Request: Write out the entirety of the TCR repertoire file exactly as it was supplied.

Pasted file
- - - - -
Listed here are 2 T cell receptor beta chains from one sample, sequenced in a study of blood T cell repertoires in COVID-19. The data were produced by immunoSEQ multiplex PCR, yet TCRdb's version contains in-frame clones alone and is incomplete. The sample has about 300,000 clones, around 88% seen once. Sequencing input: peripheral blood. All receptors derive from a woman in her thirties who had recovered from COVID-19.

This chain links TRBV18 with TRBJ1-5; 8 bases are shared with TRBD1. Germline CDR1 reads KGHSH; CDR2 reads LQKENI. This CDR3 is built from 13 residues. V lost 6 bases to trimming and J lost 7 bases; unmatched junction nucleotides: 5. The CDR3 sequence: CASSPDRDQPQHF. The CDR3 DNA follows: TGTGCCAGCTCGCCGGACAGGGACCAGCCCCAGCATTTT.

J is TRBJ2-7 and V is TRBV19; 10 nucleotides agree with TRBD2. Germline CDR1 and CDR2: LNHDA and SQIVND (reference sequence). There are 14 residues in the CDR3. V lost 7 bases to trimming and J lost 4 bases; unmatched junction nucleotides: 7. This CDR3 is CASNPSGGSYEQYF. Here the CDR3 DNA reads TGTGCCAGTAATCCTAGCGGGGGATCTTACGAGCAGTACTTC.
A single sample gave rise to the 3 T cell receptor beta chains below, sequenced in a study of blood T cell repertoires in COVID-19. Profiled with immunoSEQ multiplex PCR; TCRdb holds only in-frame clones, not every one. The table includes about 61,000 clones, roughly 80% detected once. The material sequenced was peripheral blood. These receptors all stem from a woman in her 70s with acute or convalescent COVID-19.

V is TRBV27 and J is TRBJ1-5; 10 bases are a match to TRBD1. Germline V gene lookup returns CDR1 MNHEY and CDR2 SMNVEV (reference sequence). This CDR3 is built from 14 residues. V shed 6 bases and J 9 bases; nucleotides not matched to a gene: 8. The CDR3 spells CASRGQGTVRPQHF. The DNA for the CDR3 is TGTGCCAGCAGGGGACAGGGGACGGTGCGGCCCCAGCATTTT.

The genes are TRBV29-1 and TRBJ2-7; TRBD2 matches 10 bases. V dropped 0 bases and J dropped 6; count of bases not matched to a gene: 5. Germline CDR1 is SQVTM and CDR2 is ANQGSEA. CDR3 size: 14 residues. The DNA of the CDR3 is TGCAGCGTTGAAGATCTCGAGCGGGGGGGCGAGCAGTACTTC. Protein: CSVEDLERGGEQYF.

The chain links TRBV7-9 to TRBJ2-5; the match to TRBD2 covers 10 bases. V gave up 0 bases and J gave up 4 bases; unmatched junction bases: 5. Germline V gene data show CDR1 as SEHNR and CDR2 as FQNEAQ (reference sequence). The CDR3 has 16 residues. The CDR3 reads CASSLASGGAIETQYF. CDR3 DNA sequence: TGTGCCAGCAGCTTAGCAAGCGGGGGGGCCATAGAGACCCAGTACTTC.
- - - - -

Listed here are 2 T cell receptor beta chains from one sample, sequenced in a study of blood T cell repertoires in COVID-19. The data were produced by immunoSEQ multiplex PCR, yet TCRdb's version contains in-frame clones alone and is incomplete. The sample has about 300,000 clones, around 88% seen once. Sequencing input: peripheral blood. All receptors derive from a woman in her thirties who had recovered from COVID-19.

This chain links TRBV18 with TRBJ1-5; 8 bases are shared with TRBD1. Germline CDR1 reads KGHSH; CDR2 reads LQKENI. This CDR3 is built from 13 residues. V lost 6 bases to trimming and J lost 7 bases; unmatched junction nucleotides: 5. The CDR3 sequence: CASSPDRDQPQHF. The CDR3 DNA follows: TGTGCCAGCTCGCCGGACAGGGACCAGCCCCAGCATTTT.

J is TRBJ2-7 and V is TRBV19; 10 nucleotides agree with TRBD2. Germline CDR1 and CDR2: LNHDA and SQIVND (reference sequence). There are 14 residues in the CDR3. V lost 7 bases to trimming and J lost 4 bases; unmatched junction nucleotides: 7. This CDR3 is CASNPSGGSYEQYF. Here the CDR3 DNA reads TGTGCCAGTAATCCTAGCGGGGGATCTTACGAGCAGTACTTC.
A single sample gave rise to the 3 T cell receptor beta chains below, sequenced in a study of blood T cell repertoires in COVID-19. Profiled with immunoSEQ multiplex PCR; TCRdb holds only in-frame clones, not every one. The table includes about 61,000 clones, roughly 80% detected once. The material sequenced was peripheral blood. These receptors all stem from a woman in her 70s with acute or convalescent COVID-19.

V is TRBV27 and J is TRBJ1-5; 10 bases are a match to TRBD1. Germline V gene lookup returns CDR1 MNHEY and CDR2 SMNVEV (reference sequence). This CDR3 is built from 14 residues. V shed 6 bases and J 9 bases; nucleotides not matched to a gene: 8. The CDR3 spells CASRGQGTVRPQHF. The DNA for the CDR3 is TGTGCCAGCAGGGGACAGGGGACGGTGCGGCCCCAGCATTTT.

The genes are TRBV29-1 and TRBJ2-7; TRBD2 matches 10 bases. V dropped 0 bases and J dropped 6; count of bases not matched to a gene: 5. Germline CDR1 is SQVTM and CDR2 is ANQGSEA. CDR3 size: 14 residues. The DNA of the CDR3 is TGCAGCGTTGAAGATCTCGAGCGGGGGGGCGAGCAGTACTTC. Protein: CSVEDLERGGEQYF.

The chain links TRBV7-9 to TRBJ2-5; the match to TRBD2 covers 10 bases. V gave up 0 bases and J gave up 4 bases; unmatched junction bases: 5. Germline V gene data show CDR1 as SEHNR and CDR2 as FQNEAQ (reference sequence). The CDR3 has 16 residues. The CDR3 reads CASSLASGGAIETQYF. CDR3 DNA sequence: TGTGCCAGCAGCTTAGCAAGCGGGGGGGCCATAGAGACCCAGTACTTC.